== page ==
Tuesday, February 20, 2018

The Declining Cost of Distance and How That May Impact the Arts

Good morning
"And the beat goes on........................"

One trend being watched in the business / corporate world is that of the Declining Cost of Distance.  In the past, the cost of distance has been the dominant driver of where businesses locate, where they produce, sell and do business, and where people decide to live, shop, play and work.  The cost of distance is measured as the cost of moving things - information, goods, people.  And for a long time that cost determined physical location of both work and workers.

According to a study entitled Spatial Economics: The Declining Cost of Distance
February 10, 2016 by Bain and Company, and authored by Karen Harris, Andrew Schwedel and Austin Kilson:

"For centuries, the cost of distance has determined where businesses produce and sell, where employers locate jobs and where families choose to live, work, shop and play. What if this cost fell dramatically, thanks to new technologies? How would the global economy change if manufacturers could produce locally in small batches, without incurring excess cost? Would existing business models and supply chains, for instance, suddenly become uncompetitive? If people could work from anywhere, would crowded neighborhoods start to thin out?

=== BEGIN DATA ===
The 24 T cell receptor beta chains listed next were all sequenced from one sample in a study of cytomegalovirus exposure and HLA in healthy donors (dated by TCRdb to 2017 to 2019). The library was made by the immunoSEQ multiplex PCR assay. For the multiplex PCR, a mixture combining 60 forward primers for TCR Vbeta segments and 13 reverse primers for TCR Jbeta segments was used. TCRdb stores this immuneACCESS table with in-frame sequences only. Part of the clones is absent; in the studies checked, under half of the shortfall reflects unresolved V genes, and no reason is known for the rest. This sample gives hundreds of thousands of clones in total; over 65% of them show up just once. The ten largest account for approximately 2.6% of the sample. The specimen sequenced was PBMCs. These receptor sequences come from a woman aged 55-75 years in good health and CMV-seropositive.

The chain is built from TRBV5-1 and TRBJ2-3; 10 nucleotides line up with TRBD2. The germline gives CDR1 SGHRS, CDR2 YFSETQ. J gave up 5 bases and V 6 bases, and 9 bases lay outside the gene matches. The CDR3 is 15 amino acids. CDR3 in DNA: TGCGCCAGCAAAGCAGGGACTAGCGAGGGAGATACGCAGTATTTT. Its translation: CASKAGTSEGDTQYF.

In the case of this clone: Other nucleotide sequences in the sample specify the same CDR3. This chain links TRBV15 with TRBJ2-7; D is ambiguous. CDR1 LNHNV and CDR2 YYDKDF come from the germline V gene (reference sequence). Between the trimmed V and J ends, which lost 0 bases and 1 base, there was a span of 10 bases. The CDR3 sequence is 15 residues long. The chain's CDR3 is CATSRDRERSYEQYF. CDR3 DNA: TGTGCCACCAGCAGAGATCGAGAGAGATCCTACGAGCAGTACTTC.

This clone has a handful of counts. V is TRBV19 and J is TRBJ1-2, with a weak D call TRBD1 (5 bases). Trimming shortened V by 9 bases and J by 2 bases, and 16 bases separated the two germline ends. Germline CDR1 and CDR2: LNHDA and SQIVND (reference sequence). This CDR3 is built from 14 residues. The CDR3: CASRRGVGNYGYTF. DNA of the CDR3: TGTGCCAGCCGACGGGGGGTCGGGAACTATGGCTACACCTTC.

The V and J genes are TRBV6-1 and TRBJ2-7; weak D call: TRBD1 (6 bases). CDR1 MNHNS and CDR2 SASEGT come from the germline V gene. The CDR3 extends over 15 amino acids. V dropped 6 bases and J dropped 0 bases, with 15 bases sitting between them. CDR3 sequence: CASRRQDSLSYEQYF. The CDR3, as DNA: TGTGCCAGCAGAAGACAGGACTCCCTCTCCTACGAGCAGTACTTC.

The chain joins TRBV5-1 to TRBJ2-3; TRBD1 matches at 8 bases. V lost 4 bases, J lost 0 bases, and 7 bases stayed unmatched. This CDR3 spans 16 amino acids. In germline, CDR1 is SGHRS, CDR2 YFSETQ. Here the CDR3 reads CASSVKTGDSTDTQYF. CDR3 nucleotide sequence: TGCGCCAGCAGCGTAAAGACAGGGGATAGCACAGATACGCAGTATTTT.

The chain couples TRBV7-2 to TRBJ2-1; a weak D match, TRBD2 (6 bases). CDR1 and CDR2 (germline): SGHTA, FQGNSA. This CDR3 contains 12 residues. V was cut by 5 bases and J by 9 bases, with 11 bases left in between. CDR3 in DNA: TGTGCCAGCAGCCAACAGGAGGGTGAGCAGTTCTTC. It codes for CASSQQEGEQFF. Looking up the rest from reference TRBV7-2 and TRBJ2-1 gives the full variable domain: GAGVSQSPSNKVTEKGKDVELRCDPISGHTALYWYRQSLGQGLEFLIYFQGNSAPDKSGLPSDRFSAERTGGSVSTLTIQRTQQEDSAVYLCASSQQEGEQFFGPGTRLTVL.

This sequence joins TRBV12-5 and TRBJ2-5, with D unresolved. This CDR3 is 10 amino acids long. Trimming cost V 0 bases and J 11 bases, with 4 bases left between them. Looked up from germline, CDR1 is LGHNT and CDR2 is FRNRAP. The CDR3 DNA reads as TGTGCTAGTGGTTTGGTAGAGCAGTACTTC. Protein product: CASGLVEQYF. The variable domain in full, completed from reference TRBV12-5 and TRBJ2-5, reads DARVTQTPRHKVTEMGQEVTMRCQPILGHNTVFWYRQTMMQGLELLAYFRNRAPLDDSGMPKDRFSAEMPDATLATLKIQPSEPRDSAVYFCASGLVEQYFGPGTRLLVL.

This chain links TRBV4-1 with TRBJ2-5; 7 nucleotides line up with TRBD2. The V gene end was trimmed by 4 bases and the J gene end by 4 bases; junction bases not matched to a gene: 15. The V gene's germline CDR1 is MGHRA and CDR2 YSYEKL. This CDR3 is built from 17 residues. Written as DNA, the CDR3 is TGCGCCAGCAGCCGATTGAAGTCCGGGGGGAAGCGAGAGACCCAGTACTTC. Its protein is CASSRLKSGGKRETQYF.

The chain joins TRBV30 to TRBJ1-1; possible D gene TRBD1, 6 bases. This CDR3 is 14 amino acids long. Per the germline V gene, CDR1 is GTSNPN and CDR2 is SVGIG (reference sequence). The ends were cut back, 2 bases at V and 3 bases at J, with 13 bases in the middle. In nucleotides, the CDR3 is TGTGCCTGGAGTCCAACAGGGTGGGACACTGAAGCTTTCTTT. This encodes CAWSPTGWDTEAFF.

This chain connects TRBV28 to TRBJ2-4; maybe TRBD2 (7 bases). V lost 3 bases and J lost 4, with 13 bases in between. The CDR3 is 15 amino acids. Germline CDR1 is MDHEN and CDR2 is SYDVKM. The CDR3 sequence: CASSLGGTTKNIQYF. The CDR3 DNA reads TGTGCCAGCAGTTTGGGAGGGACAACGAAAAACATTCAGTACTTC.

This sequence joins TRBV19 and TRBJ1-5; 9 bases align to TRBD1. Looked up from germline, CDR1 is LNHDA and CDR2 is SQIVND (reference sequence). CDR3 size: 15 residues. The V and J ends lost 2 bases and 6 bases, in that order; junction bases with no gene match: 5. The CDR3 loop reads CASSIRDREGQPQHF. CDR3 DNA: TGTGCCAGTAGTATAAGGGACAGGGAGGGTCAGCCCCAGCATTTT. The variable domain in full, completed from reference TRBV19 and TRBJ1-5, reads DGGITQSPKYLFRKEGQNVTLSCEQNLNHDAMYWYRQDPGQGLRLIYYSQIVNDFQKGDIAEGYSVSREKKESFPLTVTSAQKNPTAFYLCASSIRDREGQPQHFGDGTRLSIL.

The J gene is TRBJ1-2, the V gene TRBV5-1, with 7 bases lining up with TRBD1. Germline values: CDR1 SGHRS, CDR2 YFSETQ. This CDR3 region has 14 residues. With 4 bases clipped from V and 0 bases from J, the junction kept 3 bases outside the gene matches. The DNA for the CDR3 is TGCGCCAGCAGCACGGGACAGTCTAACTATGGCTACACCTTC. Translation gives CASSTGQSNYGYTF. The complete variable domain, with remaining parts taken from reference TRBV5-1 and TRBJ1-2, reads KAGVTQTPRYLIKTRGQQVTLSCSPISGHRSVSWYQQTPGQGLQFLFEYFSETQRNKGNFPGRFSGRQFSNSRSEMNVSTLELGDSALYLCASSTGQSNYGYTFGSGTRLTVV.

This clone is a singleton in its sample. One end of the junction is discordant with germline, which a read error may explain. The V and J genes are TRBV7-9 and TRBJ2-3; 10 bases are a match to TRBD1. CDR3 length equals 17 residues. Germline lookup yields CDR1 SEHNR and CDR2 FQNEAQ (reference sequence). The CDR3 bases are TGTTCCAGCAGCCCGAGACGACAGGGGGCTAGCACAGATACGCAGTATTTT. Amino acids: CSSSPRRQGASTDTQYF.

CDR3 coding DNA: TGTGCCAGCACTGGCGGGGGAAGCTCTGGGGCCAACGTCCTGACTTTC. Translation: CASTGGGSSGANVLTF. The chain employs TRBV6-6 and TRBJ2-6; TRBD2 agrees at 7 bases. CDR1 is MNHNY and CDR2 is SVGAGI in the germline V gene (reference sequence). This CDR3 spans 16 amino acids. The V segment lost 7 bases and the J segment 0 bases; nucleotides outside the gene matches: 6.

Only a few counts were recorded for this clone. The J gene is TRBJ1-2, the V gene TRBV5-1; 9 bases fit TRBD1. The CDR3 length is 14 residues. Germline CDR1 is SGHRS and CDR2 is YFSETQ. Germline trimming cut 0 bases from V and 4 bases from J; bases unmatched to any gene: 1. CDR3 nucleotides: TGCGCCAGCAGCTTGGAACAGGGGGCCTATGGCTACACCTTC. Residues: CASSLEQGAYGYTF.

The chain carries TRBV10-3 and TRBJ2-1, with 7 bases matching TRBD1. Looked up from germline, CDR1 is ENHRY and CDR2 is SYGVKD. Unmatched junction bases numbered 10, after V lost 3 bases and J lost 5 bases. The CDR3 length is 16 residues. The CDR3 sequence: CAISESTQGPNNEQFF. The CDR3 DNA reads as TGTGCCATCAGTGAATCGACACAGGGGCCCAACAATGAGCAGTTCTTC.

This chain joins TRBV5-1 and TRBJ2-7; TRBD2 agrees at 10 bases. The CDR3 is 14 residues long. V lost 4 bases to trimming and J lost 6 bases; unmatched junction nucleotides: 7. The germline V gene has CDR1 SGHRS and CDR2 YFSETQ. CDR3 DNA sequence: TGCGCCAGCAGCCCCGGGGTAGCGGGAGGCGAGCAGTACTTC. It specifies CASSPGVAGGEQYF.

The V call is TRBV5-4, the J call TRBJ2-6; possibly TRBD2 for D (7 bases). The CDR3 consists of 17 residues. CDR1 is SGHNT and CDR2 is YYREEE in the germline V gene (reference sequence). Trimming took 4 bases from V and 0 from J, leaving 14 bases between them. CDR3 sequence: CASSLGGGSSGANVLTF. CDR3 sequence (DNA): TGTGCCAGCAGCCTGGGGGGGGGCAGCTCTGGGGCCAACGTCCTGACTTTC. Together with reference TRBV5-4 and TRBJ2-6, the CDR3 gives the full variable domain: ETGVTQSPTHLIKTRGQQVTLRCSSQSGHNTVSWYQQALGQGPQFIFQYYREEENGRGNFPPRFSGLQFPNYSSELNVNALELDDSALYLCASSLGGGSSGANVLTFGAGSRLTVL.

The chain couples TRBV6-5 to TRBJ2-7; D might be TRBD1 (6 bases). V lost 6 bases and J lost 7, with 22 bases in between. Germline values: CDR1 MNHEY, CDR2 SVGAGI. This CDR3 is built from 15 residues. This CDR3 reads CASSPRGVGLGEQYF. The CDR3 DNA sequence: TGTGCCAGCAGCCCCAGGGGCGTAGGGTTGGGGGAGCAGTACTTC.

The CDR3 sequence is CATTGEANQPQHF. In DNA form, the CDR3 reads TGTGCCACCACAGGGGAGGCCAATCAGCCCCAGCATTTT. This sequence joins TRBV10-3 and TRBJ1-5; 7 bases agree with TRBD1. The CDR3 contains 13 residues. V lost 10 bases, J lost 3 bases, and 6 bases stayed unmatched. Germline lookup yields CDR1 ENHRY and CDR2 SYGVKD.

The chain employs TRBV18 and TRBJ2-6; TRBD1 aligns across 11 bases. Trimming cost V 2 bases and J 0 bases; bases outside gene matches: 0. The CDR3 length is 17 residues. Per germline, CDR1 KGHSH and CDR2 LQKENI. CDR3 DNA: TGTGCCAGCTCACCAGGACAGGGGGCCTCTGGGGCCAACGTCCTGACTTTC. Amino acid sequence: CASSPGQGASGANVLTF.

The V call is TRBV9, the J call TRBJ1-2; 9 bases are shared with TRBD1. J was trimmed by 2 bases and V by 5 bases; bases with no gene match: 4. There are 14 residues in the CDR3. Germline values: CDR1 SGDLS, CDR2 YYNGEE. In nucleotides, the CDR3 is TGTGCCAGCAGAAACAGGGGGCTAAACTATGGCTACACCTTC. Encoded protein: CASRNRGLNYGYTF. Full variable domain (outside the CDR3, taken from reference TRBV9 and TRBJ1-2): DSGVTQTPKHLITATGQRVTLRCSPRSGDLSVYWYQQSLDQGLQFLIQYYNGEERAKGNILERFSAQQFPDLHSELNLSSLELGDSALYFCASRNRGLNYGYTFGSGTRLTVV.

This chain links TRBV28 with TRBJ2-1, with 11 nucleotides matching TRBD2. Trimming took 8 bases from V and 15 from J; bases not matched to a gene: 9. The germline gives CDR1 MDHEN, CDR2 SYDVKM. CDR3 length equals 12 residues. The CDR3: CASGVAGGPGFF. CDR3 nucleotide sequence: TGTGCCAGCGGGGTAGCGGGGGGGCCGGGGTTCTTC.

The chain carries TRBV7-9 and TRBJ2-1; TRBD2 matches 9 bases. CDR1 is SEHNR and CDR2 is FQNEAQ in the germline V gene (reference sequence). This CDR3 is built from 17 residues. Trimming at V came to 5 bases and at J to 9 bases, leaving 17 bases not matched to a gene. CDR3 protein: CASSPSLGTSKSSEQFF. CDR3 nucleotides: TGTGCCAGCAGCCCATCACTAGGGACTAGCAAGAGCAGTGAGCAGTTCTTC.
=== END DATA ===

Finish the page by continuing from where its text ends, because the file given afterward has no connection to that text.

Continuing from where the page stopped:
That change already has begun in the world’s advanced economies and is gathering momentum. Over the next two decades, the cost of distance will decline sharply, according to Bain research, altering the way we live and work—faster than most people expect and more broadly than many imagine." 

Technology has changed the fixed reality of where you live and work, by making it possible to live a great distance from your job.  And technology has changed the fixed reality of where businesses decide to locate as well - no longer necessarily tethered to close proximity to a client base, office locations, its employees, the means of distribution or of supplies.  

Indeed telecommuting may likely greatly expand.  As the report noted:

"As millennials become a dominant share of the workforce this decade, physical freedom and increased online skills will add to the momentum for telecommuting. Already 37% of US workers say they telecommute or have done so in the past (on average, two days per month), up from 30% in 2008 and 9% in 1995."